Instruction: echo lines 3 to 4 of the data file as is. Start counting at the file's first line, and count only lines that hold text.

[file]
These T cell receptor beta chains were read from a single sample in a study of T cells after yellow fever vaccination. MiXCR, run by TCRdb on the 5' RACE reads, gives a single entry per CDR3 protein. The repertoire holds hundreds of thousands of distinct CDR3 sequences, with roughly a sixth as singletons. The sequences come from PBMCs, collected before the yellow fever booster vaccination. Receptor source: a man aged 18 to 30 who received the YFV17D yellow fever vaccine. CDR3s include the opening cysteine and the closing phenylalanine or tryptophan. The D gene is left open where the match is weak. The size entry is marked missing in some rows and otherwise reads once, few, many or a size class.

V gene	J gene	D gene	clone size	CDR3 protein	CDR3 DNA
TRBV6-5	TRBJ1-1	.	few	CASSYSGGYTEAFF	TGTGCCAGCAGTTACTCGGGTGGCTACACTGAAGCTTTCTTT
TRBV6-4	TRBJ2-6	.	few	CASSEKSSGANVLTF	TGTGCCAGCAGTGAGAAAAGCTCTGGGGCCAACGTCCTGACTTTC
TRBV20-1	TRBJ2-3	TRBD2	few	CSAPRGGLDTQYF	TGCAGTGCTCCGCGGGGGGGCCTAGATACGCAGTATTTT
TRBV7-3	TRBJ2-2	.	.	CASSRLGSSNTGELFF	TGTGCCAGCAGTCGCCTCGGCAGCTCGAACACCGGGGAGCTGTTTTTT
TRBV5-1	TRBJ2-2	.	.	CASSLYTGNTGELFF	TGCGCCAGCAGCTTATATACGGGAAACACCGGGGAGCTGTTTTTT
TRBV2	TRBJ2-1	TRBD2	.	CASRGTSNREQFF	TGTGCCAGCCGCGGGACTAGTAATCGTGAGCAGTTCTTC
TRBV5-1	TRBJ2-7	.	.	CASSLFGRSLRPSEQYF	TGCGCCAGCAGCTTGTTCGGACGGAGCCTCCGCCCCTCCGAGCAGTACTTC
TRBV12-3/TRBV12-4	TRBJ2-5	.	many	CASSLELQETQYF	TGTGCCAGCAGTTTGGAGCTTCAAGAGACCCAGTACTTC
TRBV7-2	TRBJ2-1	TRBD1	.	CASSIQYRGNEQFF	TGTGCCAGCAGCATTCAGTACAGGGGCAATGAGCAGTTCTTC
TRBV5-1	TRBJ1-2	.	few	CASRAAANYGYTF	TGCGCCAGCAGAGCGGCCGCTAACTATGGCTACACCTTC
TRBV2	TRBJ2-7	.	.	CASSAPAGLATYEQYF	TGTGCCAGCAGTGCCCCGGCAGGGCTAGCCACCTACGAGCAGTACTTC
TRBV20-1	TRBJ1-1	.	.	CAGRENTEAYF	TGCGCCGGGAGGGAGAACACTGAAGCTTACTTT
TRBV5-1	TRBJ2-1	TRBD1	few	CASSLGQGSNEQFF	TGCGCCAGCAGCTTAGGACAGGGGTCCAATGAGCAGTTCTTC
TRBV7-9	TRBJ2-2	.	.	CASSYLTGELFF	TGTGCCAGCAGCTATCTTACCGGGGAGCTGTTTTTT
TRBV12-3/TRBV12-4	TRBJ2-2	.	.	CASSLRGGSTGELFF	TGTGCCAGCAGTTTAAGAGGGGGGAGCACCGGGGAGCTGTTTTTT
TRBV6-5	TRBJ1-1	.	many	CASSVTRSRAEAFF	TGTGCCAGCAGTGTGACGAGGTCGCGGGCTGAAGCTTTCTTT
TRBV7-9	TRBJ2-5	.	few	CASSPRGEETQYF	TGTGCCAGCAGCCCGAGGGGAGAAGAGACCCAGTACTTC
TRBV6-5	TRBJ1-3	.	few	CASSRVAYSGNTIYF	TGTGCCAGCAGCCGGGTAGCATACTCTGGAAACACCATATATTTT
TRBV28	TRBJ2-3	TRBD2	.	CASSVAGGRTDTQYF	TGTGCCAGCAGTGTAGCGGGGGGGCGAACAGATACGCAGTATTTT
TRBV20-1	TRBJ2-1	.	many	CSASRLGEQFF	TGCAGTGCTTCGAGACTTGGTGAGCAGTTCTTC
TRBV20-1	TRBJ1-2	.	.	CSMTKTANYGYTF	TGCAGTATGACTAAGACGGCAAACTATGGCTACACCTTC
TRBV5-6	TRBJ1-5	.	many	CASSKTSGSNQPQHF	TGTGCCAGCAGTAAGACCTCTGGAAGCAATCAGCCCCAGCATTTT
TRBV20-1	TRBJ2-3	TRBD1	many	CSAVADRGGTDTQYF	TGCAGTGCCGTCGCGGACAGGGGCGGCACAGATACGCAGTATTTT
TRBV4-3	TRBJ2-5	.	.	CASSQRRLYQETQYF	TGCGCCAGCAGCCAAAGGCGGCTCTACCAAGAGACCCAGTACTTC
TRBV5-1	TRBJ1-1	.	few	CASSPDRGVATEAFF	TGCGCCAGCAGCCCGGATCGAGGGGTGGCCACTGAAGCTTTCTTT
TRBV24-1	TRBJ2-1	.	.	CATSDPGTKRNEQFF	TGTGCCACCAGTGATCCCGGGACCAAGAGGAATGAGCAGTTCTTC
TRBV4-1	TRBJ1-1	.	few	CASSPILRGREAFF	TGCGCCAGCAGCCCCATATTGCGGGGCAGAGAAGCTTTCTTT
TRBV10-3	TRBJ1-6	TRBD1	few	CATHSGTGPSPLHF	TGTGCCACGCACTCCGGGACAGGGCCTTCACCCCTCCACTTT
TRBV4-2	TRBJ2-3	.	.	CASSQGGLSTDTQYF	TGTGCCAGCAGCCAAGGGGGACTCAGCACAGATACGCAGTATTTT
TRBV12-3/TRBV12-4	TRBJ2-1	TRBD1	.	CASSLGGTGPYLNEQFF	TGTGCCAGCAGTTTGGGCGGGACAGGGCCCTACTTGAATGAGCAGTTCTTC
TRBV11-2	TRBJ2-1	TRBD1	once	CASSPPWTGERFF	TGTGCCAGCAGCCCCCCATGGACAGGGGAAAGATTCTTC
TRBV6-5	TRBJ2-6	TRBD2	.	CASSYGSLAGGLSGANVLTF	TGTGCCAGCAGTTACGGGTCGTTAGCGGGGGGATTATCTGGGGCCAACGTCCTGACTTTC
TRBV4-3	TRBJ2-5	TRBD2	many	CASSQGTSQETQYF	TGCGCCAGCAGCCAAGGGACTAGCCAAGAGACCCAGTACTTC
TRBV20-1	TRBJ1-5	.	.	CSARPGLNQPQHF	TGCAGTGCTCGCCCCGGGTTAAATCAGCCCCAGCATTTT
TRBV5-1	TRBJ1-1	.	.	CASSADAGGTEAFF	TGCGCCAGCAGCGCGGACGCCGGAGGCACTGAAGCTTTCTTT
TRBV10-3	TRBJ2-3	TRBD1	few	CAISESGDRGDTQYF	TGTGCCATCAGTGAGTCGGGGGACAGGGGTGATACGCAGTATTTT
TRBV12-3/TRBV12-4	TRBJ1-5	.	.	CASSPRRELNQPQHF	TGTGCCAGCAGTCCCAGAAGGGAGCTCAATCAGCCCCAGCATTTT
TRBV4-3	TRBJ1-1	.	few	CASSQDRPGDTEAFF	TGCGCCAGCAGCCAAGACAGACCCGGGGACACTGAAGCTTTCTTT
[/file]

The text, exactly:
TRBV6-5	TRBJ1-1	.	few	CASSYSGGYTEAFF	TGTGCCAGCAGTTACTCGGGTGGCTACACTGAAGCTTTCTTT
TRBV6-4	TRBJ2-6	.	few	CASSEKSSGANVLTF	TGTGCCAGCAGTGAGAAAAGCTCTGGGGCCAACGTCCTGACTTTC